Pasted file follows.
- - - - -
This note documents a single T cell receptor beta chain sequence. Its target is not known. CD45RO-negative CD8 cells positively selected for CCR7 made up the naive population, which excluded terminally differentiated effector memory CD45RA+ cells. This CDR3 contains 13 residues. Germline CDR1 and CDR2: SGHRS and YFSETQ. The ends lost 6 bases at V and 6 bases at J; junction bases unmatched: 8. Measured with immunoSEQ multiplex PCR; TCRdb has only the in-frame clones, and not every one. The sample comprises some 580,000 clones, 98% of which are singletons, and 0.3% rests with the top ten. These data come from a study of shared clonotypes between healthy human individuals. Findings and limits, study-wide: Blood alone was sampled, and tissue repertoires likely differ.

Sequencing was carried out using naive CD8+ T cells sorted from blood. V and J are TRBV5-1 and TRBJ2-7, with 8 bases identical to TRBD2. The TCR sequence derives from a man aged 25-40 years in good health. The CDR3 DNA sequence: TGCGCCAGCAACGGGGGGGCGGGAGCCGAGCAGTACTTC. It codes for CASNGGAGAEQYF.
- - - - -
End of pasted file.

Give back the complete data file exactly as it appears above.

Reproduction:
This note documents a single T cell receptor beta chain sequence. Its target is not known. CD45RO-negative CD8 cells positively selected for CCR7 made up the naive population, which excluded terminally differentiated effector memory CD45RA+ cells. This CDR3 contains 13 residues. Germline CDR1 and CDR2: SGHRS and YFSETQ. The ends lost 6 bases at V and 6 bases at J; junction bases unmatched: 8. Measured with immunoSEQ multiplex PCR; TCRdb has only the in-frame clones, and not every one. The sample comprises some 580,000 clones, 98% of which are singletons, and 0.3% rests with the top ten. These data come from a study of shared clonotypes between healthy human individuals. Findings and limits, study-wide: Blood alone was sampled, and tissue repertoires likely differ.

Sequencing was carried out using naive CD8+ T cells sorted from blood. V and J are TRBV5-1 and TRBJ2-7, with 8 bases identical to TRBD2. The TCR sequence derives from a man aged 25-40 years in good health. The CDR3 DNA sequence: TGCGCCAGCAACGGGGGGGCGGGAGCCGAGCAGTACTTC. It codes for CASNGGAGAEQYF.